Newspaper article The Christian Science Monitor

NBCC Nominees: The Best 5 Nonfiction Books of 2010

Newspaper article The Christian Science Monitor

NBCC Nominees: The Best 5 Nonfiction Books of 2010

Article excerpt

From harrowing glimpses of life in North Korea to the stories of the black Americans who fled the Jim Crow South, these five nonfiction titles were nominated by the National Book Critics Circle as the best work of 2010. The final award will be announced in March.

From harrowing glimpses of life in North Korea to the stories of the black Americans who fled the Jim Crow South, these five nonfiction titles were nominated by the National Book Critics Circle as the best work of 2010. The final award will be announced in March.

#5 Nothing to Envy, by Barbara Demick

"Nothing to Envy: Ordinary Lives in North Korea," by Barbara Demick (Random House, 336 pp.)

Through interviews with six defectors from North Korea, Los Angeles Times correspondent Barbara Demick is able to offer readers harrowing but compelling glimpses of daily life in one of the world's most secretive societies. "What is most gripping about this book is that Demick does not tell; she shows," writes Geoffrey Cain in a review for the Monitor. "Whereas most literature on North Korea is laden with blurry statistics and speculation of the policies of ruling elites, Demick exhibits in gut-wrenching detail the struggle for survival that North Koreans face." (Read the full CSMonitor review here.)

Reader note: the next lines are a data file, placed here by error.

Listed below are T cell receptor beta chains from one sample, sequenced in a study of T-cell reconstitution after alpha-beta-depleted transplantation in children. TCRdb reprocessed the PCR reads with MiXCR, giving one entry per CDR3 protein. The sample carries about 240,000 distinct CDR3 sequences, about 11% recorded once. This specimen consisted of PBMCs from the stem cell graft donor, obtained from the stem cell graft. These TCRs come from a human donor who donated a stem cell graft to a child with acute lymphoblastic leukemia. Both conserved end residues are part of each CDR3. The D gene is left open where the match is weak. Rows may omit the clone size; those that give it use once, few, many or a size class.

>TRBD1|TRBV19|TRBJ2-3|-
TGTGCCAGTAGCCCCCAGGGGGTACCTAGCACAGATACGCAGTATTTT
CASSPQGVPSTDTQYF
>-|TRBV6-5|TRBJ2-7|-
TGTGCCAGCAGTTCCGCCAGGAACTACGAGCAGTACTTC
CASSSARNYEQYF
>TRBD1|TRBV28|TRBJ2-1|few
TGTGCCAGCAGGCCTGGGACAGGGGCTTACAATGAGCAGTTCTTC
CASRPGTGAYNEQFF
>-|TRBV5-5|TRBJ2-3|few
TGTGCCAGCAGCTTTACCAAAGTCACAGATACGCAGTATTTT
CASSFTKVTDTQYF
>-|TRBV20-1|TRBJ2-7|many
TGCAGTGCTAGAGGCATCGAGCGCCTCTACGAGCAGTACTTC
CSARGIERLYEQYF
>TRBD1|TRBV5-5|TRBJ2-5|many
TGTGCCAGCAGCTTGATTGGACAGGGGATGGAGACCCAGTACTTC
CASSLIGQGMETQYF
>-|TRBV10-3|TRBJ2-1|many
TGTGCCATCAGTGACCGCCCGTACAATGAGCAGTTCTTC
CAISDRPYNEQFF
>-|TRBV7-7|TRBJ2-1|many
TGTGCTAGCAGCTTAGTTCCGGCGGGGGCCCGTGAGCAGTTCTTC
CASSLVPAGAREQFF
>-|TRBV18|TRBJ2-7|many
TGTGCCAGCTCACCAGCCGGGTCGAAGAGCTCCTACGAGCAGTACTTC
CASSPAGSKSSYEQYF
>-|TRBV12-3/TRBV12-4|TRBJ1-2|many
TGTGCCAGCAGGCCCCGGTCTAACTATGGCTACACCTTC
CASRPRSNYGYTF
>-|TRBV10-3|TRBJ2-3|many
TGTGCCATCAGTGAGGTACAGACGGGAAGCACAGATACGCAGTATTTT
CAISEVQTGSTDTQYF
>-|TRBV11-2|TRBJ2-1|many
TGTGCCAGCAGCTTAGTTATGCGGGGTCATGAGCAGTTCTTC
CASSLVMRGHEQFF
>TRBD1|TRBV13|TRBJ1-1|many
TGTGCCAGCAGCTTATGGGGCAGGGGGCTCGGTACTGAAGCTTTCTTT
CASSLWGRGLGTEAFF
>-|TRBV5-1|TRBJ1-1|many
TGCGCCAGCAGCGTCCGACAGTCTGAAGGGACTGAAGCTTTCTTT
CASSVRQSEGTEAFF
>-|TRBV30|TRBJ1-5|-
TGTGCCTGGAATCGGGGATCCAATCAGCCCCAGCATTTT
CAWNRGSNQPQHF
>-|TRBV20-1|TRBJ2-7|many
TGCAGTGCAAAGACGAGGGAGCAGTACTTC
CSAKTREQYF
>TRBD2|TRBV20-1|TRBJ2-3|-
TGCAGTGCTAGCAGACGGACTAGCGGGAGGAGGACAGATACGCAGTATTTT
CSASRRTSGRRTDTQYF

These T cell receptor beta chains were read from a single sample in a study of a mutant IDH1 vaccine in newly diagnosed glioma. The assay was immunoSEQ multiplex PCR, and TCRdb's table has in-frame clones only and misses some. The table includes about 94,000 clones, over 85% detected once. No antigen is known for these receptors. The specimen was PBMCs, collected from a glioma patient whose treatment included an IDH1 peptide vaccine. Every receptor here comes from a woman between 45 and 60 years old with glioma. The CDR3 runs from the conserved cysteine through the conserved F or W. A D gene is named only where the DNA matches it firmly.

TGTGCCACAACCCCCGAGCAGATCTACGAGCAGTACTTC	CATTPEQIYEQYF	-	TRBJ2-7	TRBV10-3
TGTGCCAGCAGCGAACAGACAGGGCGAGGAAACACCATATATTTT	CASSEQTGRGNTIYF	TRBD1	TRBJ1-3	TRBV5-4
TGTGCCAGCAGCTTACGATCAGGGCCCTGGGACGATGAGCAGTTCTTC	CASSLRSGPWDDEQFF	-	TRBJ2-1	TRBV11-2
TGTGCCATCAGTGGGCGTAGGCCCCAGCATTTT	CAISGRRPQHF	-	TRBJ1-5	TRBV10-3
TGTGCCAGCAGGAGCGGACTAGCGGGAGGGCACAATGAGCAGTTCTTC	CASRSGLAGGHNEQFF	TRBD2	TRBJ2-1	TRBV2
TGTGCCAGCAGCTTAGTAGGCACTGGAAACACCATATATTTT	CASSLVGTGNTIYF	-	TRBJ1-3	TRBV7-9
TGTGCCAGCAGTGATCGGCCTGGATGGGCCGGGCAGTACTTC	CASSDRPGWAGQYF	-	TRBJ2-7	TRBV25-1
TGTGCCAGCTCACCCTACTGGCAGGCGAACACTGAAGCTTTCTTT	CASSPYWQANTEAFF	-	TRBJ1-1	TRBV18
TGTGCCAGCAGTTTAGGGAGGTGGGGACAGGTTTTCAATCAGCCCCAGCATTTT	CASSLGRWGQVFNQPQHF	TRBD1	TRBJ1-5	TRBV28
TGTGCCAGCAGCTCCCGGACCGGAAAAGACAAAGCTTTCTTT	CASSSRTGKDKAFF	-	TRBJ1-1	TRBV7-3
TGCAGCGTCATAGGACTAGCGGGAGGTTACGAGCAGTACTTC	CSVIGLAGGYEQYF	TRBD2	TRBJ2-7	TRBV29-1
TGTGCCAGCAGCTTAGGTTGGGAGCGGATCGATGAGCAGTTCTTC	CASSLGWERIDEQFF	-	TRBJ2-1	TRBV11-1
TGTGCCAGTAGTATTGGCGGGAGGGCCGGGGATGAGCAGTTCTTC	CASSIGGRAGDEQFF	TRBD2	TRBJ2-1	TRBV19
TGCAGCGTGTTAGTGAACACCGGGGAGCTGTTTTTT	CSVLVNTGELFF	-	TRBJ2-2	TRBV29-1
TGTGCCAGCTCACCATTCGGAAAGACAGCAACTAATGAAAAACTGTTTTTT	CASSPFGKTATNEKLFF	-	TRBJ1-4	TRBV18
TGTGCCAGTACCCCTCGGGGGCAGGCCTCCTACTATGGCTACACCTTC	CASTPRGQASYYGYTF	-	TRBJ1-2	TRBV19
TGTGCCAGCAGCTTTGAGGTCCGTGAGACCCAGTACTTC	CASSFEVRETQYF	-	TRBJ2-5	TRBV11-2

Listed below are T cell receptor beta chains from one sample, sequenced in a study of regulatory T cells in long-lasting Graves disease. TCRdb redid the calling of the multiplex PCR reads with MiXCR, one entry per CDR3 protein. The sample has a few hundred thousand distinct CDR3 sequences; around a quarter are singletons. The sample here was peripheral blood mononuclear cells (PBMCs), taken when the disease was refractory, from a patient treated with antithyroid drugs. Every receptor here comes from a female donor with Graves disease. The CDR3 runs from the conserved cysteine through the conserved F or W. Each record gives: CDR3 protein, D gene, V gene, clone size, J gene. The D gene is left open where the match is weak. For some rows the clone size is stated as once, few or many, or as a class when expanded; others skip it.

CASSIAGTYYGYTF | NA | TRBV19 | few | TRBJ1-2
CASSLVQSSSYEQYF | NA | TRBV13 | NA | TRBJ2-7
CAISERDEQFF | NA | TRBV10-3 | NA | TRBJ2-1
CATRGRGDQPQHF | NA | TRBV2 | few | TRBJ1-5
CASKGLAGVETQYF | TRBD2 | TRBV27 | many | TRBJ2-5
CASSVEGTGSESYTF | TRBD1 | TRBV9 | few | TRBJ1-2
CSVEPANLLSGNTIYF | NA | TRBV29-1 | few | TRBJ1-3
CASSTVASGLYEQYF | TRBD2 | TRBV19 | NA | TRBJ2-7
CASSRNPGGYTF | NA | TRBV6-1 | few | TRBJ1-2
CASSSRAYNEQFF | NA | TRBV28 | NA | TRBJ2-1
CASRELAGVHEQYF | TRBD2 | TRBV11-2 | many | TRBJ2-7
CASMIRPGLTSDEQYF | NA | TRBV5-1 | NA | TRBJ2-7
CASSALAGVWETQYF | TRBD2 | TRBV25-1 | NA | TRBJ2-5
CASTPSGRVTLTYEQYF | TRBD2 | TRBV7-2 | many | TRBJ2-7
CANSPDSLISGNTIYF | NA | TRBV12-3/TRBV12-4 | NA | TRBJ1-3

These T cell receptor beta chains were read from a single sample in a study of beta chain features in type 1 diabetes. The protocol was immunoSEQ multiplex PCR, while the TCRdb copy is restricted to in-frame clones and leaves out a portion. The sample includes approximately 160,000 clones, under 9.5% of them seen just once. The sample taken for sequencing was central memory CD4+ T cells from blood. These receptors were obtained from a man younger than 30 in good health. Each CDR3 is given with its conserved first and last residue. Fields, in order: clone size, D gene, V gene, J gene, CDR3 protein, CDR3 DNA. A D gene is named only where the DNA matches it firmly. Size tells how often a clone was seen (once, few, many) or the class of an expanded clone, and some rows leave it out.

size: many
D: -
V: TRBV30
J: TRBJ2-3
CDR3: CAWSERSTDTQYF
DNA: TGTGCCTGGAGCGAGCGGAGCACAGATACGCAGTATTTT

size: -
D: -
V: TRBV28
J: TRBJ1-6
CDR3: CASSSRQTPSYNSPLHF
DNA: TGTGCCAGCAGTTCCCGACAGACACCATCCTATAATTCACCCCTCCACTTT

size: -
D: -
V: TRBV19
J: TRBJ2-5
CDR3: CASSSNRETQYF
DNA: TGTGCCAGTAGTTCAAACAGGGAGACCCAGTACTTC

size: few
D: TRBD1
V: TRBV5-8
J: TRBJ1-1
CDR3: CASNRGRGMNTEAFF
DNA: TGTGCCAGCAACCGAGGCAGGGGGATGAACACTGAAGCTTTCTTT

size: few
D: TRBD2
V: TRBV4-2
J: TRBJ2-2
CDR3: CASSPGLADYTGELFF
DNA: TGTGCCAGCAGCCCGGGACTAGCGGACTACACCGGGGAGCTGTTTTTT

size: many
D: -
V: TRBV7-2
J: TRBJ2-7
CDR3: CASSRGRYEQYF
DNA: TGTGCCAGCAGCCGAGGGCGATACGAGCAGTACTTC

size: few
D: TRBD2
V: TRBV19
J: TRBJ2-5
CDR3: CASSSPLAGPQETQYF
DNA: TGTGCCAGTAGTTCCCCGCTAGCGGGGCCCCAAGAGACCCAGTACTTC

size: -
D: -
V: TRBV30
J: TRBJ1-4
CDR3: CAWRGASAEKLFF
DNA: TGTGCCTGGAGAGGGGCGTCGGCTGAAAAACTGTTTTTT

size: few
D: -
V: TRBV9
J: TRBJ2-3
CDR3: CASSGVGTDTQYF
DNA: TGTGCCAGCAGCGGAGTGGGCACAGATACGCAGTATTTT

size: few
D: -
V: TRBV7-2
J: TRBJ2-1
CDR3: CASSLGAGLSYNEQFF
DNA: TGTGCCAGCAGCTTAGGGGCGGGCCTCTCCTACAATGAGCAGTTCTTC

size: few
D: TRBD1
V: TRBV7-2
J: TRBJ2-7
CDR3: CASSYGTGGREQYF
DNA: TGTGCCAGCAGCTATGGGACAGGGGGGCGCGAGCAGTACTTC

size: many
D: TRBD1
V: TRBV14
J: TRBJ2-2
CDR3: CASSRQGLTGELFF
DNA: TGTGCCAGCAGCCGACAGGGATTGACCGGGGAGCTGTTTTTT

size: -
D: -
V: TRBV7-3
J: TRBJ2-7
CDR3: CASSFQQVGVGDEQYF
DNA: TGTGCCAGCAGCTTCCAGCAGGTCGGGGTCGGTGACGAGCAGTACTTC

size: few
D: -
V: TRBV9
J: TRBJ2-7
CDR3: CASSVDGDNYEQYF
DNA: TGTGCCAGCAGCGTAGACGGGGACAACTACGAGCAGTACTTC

#4 Empire of the Summer Moon, by S.C. Gwynne

"Empire of the Summer Moon: Quanah Parker and the Rise and Fall of the Comanches, the Most Powerful Indian Tribe in American History," by S.C. Gwynne (Simon & Schuster, 384 pp.)

This vivid narrative intertwines the history of the rise and fall of the Comanches with the story of Quanah Parker, the mixed-blood warrior who became the last and greatest chief of the Comanches. Monitor reviewer David Holahan calls this story "a blow-by-blow account of the hardscrabble and bloody life on the Texas frontier in the middle decades of the 19th century" and concludes that "the adjective 'astonishing' doesn't do such stories justice. …

Search by... Author
Show... All Results Primary Sources Peer-reviewed

Oops!

An unknown error has occurred. Please click the button below to reload the page. If the problem persists, please try again in a little while.